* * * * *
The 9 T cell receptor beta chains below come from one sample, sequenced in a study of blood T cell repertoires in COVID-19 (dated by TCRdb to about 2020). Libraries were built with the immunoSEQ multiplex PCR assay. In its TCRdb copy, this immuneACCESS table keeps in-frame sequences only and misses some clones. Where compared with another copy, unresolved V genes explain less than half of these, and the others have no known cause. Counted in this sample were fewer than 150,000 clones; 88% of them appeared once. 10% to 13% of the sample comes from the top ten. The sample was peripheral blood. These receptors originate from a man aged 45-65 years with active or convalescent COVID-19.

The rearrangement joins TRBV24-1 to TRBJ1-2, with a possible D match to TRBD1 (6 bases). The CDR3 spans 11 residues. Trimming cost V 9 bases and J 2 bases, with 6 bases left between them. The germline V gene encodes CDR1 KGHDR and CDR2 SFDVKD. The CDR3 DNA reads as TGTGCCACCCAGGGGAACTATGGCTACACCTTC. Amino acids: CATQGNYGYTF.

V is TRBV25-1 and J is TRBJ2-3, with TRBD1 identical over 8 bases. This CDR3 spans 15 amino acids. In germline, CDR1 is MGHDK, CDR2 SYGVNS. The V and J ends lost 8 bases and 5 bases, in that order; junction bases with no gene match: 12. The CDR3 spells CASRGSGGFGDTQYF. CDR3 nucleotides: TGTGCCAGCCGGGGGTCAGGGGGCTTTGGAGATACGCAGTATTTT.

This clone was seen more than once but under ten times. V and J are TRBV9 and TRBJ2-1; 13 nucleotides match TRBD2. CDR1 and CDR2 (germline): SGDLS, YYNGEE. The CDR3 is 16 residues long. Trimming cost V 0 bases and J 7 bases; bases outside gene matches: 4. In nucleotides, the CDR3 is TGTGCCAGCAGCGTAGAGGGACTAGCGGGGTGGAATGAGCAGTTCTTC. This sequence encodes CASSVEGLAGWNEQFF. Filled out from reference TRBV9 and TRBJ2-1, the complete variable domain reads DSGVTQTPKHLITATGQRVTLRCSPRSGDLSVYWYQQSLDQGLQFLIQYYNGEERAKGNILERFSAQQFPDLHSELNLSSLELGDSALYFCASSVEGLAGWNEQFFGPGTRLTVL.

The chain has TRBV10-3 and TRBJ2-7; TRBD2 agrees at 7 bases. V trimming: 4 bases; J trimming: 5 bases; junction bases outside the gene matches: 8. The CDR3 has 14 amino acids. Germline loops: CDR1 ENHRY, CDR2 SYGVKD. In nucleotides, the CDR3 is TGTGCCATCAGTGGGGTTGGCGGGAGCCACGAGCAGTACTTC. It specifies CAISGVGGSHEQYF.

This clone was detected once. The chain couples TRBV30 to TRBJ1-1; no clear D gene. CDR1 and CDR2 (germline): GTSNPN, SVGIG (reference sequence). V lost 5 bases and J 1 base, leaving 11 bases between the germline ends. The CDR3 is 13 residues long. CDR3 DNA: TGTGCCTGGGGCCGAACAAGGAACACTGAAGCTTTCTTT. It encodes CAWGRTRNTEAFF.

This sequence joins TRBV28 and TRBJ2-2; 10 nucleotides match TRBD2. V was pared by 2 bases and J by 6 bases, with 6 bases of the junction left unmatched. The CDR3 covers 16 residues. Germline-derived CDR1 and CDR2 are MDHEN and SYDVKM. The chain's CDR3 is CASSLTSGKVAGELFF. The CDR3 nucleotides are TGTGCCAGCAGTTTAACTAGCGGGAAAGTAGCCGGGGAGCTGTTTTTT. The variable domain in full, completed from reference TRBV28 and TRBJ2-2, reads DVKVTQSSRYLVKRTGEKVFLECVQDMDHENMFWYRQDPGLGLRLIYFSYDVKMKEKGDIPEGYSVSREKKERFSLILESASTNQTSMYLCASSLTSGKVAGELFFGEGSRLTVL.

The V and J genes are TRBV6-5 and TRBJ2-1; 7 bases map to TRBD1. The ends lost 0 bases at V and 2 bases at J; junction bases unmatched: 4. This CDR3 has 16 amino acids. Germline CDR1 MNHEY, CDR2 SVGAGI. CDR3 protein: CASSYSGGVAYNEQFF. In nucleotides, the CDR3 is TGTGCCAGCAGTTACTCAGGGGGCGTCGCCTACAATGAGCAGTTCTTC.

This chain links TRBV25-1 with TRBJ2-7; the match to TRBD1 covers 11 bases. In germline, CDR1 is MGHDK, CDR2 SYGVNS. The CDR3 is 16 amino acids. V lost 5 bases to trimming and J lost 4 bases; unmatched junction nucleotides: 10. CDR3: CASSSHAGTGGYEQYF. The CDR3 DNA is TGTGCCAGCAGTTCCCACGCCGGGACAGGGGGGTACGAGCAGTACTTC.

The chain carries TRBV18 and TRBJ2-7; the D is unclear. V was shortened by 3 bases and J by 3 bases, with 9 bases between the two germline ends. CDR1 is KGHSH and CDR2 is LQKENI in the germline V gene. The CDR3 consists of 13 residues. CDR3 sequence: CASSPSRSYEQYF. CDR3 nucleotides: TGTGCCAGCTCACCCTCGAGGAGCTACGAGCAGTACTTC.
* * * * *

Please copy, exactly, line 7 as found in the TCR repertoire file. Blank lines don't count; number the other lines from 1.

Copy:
This sequence joins TRBV28 and TRBJ2-2; 10 nucleotides match TRBD2. V was pared by 2 bases and J by 6 bases, with 6 bases of the junction left unmatched. The CDR3 covers 16 residues. Germline-derived CDR1 and CDR2 are MDHEN and SYDVKM. The chain's CDR3 is CASSLTSGKVAGELFF. The CDR3 nucleotides are TGTGCCAGCAGTTTAACTAGCGGGAAAGTAGCCGGGGAGCTGTTTTTT. The variable domain in full, completed from reference TRBV28 and TRBJ2-2, reads DVKVTQSSRYLVKRTGEKVFLECVQDMDHENMFWYRQDPGLGLRLIYFSYDVKMKEKGDIPEGYSVSREKKERFSLILESASTNQTSMYLCASSLTSGKVAGELFFGEGSRLTVL.